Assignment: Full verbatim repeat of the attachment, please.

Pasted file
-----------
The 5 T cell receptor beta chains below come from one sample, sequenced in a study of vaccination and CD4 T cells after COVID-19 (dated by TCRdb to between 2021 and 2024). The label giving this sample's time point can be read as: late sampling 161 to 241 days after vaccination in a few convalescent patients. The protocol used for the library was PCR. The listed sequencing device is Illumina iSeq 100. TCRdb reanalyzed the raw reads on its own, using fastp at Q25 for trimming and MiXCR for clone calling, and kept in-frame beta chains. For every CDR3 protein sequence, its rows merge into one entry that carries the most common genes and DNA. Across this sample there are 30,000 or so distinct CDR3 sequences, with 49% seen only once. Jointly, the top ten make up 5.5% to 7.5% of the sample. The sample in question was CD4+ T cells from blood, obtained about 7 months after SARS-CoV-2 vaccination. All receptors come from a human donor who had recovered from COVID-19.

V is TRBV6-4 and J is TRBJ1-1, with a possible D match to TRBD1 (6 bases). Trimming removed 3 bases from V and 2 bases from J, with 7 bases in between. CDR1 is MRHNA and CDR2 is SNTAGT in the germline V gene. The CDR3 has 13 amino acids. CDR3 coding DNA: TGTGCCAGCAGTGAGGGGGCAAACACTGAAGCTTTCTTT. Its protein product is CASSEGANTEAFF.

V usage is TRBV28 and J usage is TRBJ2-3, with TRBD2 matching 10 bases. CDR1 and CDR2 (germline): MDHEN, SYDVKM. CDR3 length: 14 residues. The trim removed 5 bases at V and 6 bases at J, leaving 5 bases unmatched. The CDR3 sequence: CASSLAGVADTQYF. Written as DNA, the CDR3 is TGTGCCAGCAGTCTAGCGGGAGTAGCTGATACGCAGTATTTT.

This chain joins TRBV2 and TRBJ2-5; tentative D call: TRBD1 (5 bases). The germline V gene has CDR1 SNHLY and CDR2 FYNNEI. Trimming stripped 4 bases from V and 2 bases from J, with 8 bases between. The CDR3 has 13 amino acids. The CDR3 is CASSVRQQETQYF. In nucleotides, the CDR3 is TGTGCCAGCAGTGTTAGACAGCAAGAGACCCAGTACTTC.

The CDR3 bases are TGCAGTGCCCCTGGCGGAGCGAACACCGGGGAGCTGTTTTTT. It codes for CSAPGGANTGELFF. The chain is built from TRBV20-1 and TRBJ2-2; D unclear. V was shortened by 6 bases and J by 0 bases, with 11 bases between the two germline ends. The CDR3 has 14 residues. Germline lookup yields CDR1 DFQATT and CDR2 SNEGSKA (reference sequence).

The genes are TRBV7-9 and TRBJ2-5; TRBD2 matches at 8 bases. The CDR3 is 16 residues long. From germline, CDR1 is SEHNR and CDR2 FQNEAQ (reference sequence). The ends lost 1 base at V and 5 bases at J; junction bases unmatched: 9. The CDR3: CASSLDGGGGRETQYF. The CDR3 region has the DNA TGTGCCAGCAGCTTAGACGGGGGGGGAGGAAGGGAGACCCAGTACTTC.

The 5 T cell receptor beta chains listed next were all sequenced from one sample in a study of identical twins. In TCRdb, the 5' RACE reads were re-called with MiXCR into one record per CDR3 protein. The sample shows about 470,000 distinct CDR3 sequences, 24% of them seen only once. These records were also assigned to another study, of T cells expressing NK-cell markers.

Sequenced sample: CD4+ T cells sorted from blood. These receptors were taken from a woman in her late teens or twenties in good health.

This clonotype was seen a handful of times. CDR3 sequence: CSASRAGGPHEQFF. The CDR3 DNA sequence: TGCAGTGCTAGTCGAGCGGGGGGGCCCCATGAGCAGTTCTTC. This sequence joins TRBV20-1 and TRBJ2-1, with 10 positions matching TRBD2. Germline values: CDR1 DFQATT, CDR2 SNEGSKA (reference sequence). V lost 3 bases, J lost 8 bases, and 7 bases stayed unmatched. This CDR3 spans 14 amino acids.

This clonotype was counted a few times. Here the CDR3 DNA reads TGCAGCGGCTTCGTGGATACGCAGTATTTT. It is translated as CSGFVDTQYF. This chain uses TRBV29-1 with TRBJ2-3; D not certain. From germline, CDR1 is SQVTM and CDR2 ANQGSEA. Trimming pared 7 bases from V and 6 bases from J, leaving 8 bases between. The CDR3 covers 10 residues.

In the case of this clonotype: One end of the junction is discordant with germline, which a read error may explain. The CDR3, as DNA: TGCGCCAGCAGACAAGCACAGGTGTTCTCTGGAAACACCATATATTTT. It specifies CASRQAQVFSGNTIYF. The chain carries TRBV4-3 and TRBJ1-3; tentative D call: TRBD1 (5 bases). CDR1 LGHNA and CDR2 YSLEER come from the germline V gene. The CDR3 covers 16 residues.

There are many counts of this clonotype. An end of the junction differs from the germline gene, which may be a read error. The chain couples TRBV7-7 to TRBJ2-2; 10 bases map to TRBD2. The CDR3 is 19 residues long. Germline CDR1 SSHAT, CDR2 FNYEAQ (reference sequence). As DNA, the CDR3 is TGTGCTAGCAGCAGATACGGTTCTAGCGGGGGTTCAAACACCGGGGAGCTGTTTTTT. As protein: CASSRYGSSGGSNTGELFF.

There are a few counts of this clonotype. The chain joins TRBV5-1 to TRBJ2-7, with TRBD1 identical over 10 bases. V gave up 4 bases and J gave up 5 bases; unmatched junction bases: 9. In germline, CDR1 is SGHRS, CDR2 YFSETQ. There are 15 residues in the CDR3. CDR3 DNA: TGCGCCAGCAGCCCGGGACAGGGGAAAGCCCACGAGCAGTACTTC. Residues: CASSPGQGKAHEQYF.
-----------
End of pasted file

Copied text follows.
The 5 T cell receptor beta chains below come from one sample, sequenced in a study of vaccination and CD4 T cells after COVID-19 (dated by TCRdb to between 2021 and 2024). The label giving this sample's time point can be read as: late sampling 161 to 241 days after vaccination in a few convalescent patients. The protocol used for the library was PCR. The listed sequencing device is Illumina iSeq 100. TCRdb reanalyzed the raw reads on its own, using fastp at Q25 for trimming and MiXCR for clone calling, and kept in-frame beta chains. For every CDR3 protein sequence, its rows merge into one entry that carries the most common genes and DNA. Across this sample there are 30,000 or so distinct CDR3 sequences, with 49% seen only once. Jointly, the top ten make up 5.5% to 7.5% of the sample. The sample in question was CD4+ T cells from blood, obtained about 7 months after SARS-CoV-2 vaccination. All receptors come from a human donor who had recovered from COVID-19.

V is TRBV6-4 and J is TRBJ1-1, with a possible D match to TRBD1 (6 bases). Trimming removed 3 bases from V and 2 bases from J, with 7 bases in between. CDR1 is MRHNA and CDR2 is SNTAGT in the germline V gene. The CDR3 has 13 amino acids. CDR3 coding DNA: TGTGCCAGCAGTGAGGGGGCAAACACTGAAGCTTTCTTT. Its protein product is CASSEGANTEAFF.

V usage is TRBV28 and J usage is TRBJ2-3, with TRBD2 matching 10 bases. CDR1 and CDR2 (germline): MDHEN, SYDVKM. CDR3 length: 14 residues. The trim removed 5 bases at V and 6 bases at J, leaving 5 bases unmatched. The CDR3 sequence: CASSLAGVADTQYF. Written as DNA, the CDR3 is TGTGCCAGCAGTCTAGCGGGAGTAGCTGATACGCAGTATTTT.

This chain joins TRBV2 and TRBJ2-5; tentative D call: TRBD1 (5 bases). The germline V gene has CDR1 SNHLY and CDR2 FYNNEI. Trimming stripped 4 bases from V and 2 bases from J, with 8 bases between. The CDR3 has 13 amino acids. The CDR3 is CASSVRQQETQYF. In nucleotides, the CDR3 is TGTGCCAGCAGTGTTAGACAGCAAGAGACCCAGTACTTC.

The CDR3 bases are TGCAGTGCCCCTGGCGGAGCGAACACCGGGGAGCTGTTTTTT. It codes for CSAPGGANTGELFF. The chain is built from TRBV20-1 and TRBJ2-2; D unclear. V was shortened by 6 bases and J by 0 bases, with 11 bases between the two germline ends. The CDR3 has 14 residues. Germline lookup yields CDR1 DFQATT and CDR2 SNEGSKA (reference sequence).

The genes are TRBV7-9 and TRBJ2-5; TRBD2 matches at 8 bases. The CDR3 is 16 residues long. From germline, CDR1 is SEHNR and CDR2 FQNEAQ (reference sequence). The ends lost 1 base at V and 5 bases at J; junction bases unmatched: 9. The CDR3: CASSLDGGGGRETQYF. The CDR3 region has the DNA TGTGCCAGCAGCTTAGACGGGGGGGGAGGAAGGGAGACCCAGTACTTC.

The 5 T cell receptor beta chains listed next were all sequenced from one sample in a study of identical twins. In TCRdb, the 5' RACE reads were re-called with MiXCR into one record per CDR3 protein. The sample shows about 470,000 distinct CDR3 sequences, 24% of them seen only once. These records were also assigned to another study, of T cells expressing NK-cell markers.

Sequenced sample: CD4+ T cells sorted from blood. These receptors were taken from a woman in her late teens or twenties in good health.

This clonotype was seen a handful of times. CDR3 sequence: CSASRAGGPHEQFF. The CDR3 DNA sequence: TGCAGTGCTAGTCGAGCGGGGGGGCCCCATGAGCAGTTCTTC. This sequence joins TRBV20-1 and TRBJ2-1, with 10 positions matching TRBD2. Germline values: CDR1 DFQATT, CDR2 SNEGSKA (reference sequence). V lost 3 bases, J lost 8 bases, and 7 bases stayed unmatched. This CDR3 spans 14 amino acids.

This clonotype was counted a few times. Here the CDR3 DNA reads TGCAGCGGCTTCGTGGATACGCAGTATTTT. It is translated as CSGFVDTQYF. This chain uses TRBV29-1 with TRBJ2-3; D not certain. From germline, CDR1 is SQVTM and CDR2 ANQGSEA. Trimming pared 7 bases from V and 6 bases from J, leaving 8 bases between. The CDR3 covers 10 residues.

In the case of this clonotype: One end of the junction is discordant with germline, which a read error may explain. The CDR3, as DNA: TGCGCCAGCAGACAAGCACAGGTGTTCTCTGGAAACACCATATATTTT. It specifies CASRQAQVFSGNTIYF. The chain carries TRBV4-3 and TRBJ1-3; tentative D call: TRBD1 (5 bases). CDR1 LGHNA and CDR2 YSLEER come from the germline V gene. The CDR3 covers 16 residues.

There are many counts of this clonotype. An end of the junction differs from the germline gene, which may be a read error. The chain couples TRBV7-7 to TRBJ2-2; 10 bases map to TRBD2. The CDR3 is 19 residues long. Germline CDR1 SSHAT, CDR2 FNYEAQ (reference sequence). As DNA, the CDR3 is TGTGCTAGCAGCAGATACGGTTCTAGCGGGGGTTCAAACACCGGGGAGCTGTTTTTT. As protein: CASSRYGSSGGSNTGELFF.

There are a few counts of this clonotype. The chain joins TRBV5-1 to TRBJ2-7, with TRBD1 identical over 10 bases. V gave up 4 bases and J gave up 5 bases; unmatched junction bases: 9. In germline, CDR1 is SGHRS, CDR2 YFSETQ. There are 15 residues in the CDR3. CDR3 DNA: TGCGCCAGCAGCCCGGGACAGGGGAAAGCCCACGAGCAGTACTTC. Residues: CASSPGQGKAHEQYF.